How Arnold Palmer and Gerald Ford made golf history with a simple USGA bag tag
It has become a tradition of sorts for me. Some time early each year, a padded manila envelope with a USGA label arrives in my mailbox, and I’m already opening it before I get back to the house. Inside I find two rather ordinary items that, for reasons I can’t entirely explain, quickly become prized possessions: a red, white and blue USGA golf bag tag with my name on it and a hat with that year’s U.S. Open logo on the front and the word “Member” written on the back.
My excitement is only slightly tempered by the fact that the hat inevitably arrives crushed, the envelope not ideally suited for transporting its cargo. “That’s the non-profit part of us,” says Fiona Dolan, the woman indirectly responsible for my yearly gift, with a laugh, by way of explaining the minimalist packaging.
Dolan is the senior director of the USGA’s Members Program, which celebrates an impressive milestone this week. Forty years ago Friday, on Dec. 18, 1975, Arnold Palmer delivered a USGA bag tag to the program’s first “associate” (the term used initially) member—President Gerald Ford. (The U.S. Open hats became a reward given out to paying members more recently.)
Courtesy USGA Museum
Since its inception, the Members Program has had 3.7 million participants, with slightly more than 700,000 currently registered. I first signed up as a member after taking up the game in earnest in the early 1990s. My longevity is nothing, though. According to Dolan, there are 10,874 people who have been registered all 40 years.
That members hail from all 50 states shouldn’t be a surprise, the game certainly having a national following. That they come from 72 countries, however, is interesting considering the USGA is golf’s governing body for the U.S. and Mexico. This, contends Dolan, speaks to the essence of the program itself.
“We have members who don’t even play the game, but just believe in the USGA and its mission,” Dolan says.
The Members Program was the idea of Elbert S. Jemison Jr., who was treasurer of the USGA Executive Committee in the mid-1970s. As such, finding ways to help fund USGA initiatives was often top of mind for the Birmingham, Ala., resident. With an initial minimum fee of $16 per associate (today it’s an even better bargain at $10), the collective dues would help the USGA do work in the best interest of the game.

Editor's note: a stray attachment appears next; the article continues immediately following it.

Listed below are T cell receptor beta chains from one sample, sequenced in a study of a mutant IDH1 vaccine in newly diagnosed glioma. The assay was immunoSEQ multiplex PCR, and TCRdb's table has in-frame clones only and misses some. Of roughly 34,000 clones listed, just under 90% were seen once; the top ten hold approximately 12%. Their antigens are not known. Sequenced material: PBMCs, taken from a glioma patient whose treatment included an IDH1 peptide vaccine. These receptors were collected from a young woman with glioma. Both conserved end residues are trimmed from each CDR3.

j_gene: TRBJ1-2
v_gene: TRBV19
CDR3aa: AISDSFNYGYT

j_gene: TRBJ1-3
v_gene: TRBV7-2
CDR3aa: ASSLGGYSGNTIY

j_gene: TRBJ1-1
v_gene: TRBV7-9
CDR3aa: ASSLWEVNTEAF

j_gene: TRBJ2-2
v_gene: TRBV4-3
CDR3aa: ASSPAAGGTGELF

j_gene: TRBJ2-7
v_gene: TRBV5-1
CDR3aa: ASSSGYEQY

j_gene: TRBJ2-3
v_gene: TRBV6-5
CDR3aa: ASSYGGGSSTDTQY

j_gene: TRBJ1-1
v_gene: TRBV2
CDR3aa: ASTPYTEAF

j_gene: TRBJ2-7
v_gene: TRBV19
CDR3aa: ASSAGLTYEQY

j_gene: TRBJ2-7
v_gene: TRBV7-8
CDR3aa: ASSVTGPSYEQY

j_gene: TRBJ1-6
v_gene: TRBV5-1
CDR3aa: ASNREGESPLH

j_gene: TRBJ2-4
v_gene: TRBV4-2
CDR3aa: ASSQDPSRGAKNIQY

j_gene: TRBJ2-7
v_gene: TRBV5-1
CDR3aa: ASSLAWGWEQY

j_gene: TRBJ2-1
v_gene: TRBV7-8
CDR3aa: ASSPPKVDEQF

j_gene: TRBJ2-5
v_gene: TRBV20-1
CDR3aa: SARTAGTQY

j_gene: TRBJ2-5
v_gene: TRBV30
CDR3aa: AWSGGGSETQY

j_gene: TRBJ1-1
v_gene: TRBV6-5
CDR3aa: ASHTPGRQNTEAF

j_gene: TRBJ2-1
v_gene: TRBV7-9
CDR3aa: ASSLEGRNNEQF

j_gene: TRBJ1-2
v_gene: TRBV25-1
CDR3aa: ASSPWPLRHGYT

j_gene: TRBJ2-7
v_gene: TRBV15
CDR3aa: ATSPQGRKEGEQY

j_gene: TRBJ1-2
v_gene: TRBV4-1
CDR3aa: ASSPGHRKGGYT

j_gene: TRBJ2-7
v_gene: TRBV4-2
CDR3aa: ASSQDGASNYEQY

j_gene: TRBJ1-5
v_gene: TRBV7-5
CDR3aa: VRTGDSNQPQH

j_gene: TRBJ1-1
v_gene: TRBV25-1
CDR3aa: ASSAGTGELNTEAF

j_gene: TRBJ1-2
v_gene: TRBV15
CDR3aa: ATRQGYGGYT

More importantly, the Members Program allowed the USGA to give those passionate about golf a forum to express themselves and let their voices be heard. “The USGA at the time was an association of member clubs, and [Jemison] felt there was a huge opportunity to have that connection directly with the golfer,” Dolan says.
Forty years later, the Members Program remains a link between the governing body and everyday golfers, a way for those charged with overseeing the game to have a better understanding for what it is they are trying to preserve and protect.
With membership comes privileges. In addition to the bag tag and hat, members receive a copy of the Rules of Golf and access to USGA news and programs. Initially that meant a subscription to the USGA’s in-house magazine, Golf Journal. Today, it’s access to the online Members Clubhouse and a newsletter.
Dolan says that throughout the Members Program’s history, the USGA has used the group as a sounding board for issues of relevance with the game. The interactivity between Members and the USGA has increased with the ability to communicate electronically. Surveys and polls have given members “a real voice” on any variety of issues facing the game, that voice now heard in real time.
A continued mainstay of the Members Program has been Palmer, the national volunteer chairman since its inception. Palmer’s personal relationship with President Ford, a avid golfer, helped the USGA gain instant attention for the program through its charter member.
I can’t explain why I look forward to getting that envelope each year, but there is something that intrigues me about it. Call it my small part in trying to help the game.
Meanwhile, if Dolan and the rest of the USGA hierarchy truly are listening to its members, perhaps they might hear my small (and slightly petty) request: Can you splurge on mailing the hats in a cardboard box? Imagine how excited members would be if their hats weren't crushed before arrival!